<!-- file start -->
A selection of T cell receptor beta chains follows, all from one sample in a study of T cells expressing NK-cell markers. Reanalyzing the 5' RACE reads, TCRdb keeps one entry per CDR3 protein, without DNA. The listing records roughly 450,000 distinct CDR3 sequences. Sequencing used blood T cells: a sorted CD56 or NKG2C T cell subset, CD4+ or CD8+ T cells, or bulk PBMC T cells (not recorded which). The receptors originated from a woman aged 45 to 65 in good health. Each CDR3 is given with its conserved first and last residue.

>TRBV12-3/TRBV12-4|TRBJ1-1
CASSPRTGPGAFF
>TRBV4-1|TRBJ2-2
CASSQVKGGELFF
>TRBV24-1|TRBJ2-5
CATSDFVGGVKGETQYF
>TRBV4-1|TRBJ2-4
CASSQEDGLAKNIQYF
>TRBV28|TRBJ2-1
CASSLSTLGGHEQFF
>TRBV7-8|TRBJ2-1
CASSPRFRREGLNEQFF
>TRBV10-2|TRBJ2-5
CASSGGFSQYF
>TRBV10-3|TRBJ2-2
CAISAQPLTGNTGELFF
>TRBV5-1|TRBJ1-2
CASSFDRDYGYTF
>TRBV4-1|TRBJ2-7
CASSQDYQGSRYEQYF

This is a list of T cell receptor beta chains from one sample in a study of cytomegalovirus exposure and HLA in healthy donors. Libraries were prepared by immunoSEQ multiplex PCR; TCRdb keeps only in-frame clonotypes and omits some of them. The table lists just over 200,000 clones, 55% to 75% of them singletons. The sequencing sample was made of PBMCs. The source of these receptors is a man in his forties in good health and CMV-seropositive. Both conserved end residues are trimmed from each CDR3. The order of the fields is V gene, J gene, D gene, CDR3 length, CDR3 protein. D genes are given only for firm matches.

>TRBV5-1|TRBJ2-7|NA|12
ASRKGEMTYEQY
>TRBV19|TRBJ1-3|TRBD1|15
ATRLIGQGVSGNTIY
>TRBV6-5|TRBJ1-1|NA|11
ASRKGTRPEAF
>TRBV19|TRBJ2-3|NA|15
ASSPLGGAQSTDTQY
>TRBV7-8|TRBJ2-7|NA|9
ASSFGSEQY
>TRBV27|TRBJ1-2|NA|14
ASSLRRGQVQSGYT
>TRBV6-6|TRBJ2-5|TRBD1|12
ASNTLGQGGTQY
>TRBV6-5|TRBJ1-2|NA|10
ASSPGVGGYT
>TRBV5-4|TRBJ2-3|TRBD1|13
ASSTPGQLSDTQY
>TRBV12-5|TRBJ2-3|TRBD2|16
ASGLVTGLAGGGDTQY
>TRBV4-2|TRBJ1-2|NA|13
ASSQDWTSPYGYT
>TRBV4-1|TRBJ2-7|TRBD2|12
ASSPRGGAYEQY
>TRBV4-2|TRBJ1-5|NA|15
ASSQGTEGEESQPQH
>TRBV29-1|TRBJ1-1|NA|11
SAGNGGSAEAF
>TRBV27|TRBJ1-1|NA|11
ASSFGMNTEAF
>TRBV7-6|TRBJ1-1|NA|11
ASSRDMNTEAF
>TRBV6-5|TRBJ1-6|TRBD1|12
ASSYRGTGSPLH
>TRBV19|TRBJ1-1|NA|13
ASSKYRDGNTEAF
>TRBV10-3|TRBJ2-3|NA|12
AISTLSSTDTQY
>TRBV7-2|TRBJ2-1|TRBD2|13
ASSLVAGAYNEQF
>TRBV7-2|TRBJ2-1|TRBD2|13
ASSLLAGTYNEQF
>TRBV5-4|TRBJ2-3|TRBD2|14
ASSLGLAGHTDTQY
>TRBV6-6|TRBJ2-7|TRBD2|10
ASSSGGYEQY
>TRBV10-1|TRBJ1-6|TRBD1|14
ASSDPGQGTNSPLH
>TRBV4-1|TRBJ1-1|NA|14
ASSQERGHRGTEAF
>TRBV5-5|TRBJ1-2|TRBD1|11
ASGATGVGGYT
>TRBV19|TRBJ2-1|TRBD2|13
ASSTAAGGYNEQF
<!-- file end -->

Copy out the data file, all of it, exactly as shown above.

A selection of T cell receptor beta chains follows, all from one sample in a study of T cells expressing NK-cell markers. Reanalyzing the 5' RACE reads, TCRdb keeps one entry per CDR3 protein, without DNA. The listing records roughly 450,000 distinct CDR3 sequences. Sequencing used blood T cells: a sorted CD56 or NKG2C T cell subset, CD4+ or CD8+ T cells, or bulk PBMC T cells (not recorded which). The receptors originated from a woman aged 45 to 65 in good health. Each CDR3 is given with its conserved first and last residue.

>TRBV12-3/TRBV12-4|TRBJ1-1
CASSPRTGPGAFF
>TRBV4-1|TRBJ2-2
CASSQVKGGELFF
>TRBV24-1|TRBJ2-5
CATSDFVGGVKGETQYF
>TRBV4-1|TRBJ2-4
CASSQEDGLAKNIQYF
>TRBV28|TRBJ2-1
CASSLSTLGGHEQFF
>TRBV7-8|TRBJ2-1
CASSPRFRREGLNEQFF
>TRBV10-2|TRBJ2-5
CASSGGFSQYF
>TRBV10-3|TRBJ2-2
CAISAQPLTGNTGELFF
>TRBV5-1|TRBJ1-2
CASSFDRDYGYTF
>TRBV4-1|TRBJ2-7
CASSQDYQGSRYEQYF

This is a list of T cell receptor beta chains from one sample in a study of cytomegalovirus exposure and HLA in healthy donors. Libraries were prepared by immunoSEQ multiplex PCR; TCRdb keeps only in-frame clonotypes and omits some of them. The table lists just over 200,000 clones, 55% to 75% of them singletons. The sequencing sample was made of PBMCs. The source of these receptors is a man in his forties in good health and CMV-seropositive. Both conserved end residues are trimmed from each CDR3. The order of the fields is V gene, J gene, D gene, CDR3 length, CDR3 protein. D genes are given only for firm matches.

>TRBV5-1|TRBJ2-7|NA|12
ASRKGEMTYEQY
>TRBV19|TRBJ1-3|TRBD1|15
ATRLIGQGVSGNTIY
>TRBV6-5|TRBJ1-1|NA|11
ASRKGTRPEAF
>TRBV19|TRBJ2-3|NA|15
ASSPLGGAQSTDTQY
>TRBV7-8|TRBJ2-7|NA|9
ASSFGSEQY
>TRBV27|TRBJ1-2|NA|14
ASSLRRGQVQSGYT
>TRBV6-6|TRBJ2-5|TRBD1|12
ASNTLGQGGTQY
>TRBV6-5|TRBJ1-2|NA|10
ASSPGVGGYT
>TRBV5-4|TRBJ2-3|TRBD1|13
ASSTPGQLSDTQY
>TRBV12-5|TRBJ2-3|TRBD2|16
ASGLVTGLAGGGDTQY
>TRBV4-2|TRBJ1-2|NA|13
ASSQDWTSPYGYT
>TRBV4-1|TRBJ2-7|TRBD2|12
ASSPRGGAYEQY
>TRBV4-2|TRBJ1-5|NA|15
ASSQGTEGEESQPQH
>TRBV29-1|TRBJ1-1|NA|11
SAGNGGSAEAF
>TRBV27|TRBJ1-1|NA|11
ASSFGMNTEAF
>TRBV7-6|TRBJ1-1|NA|11
ASSRDMNTEAF
>TRBV6-5|TRBJ1-6|TRBD1|12
ASSYRGTGSPLH
>TRBV19|TRBJ1-1|NA|13
ASSKYRDGNTEAF
>TRBV10-3|TRBJ2-3|NA|12
AISTLSSTDTQY
>TRBV7-2|TRBJ2-1|TRBD2|13
ASSLVAGAYNEQF
>TRBV7-2|TRBJ2-1|TRBD2|13
ASSLLAGTYNEQF
>TRBV5-4|TRBJ2-3|TRBD2|14
ASSLGLAGHTDTQY
>TRBV6-6|TRBJ2-7|TRBD2|10
ASSSGGYEQY
>TRBV10-1|TRBJ1-6|TRBD1|14
ASSDPGQGTNSPLH
>TRBV4-1|TRBJ1-1|NA|14
ASSQERGHRGTEAF
>TRBV5-5|TRBJ1-2|TRBD1|11
ASGATGVGGYT
>TRBV19|TRBJ2-1|TRBD2|13
ASSTAAGGYNEQF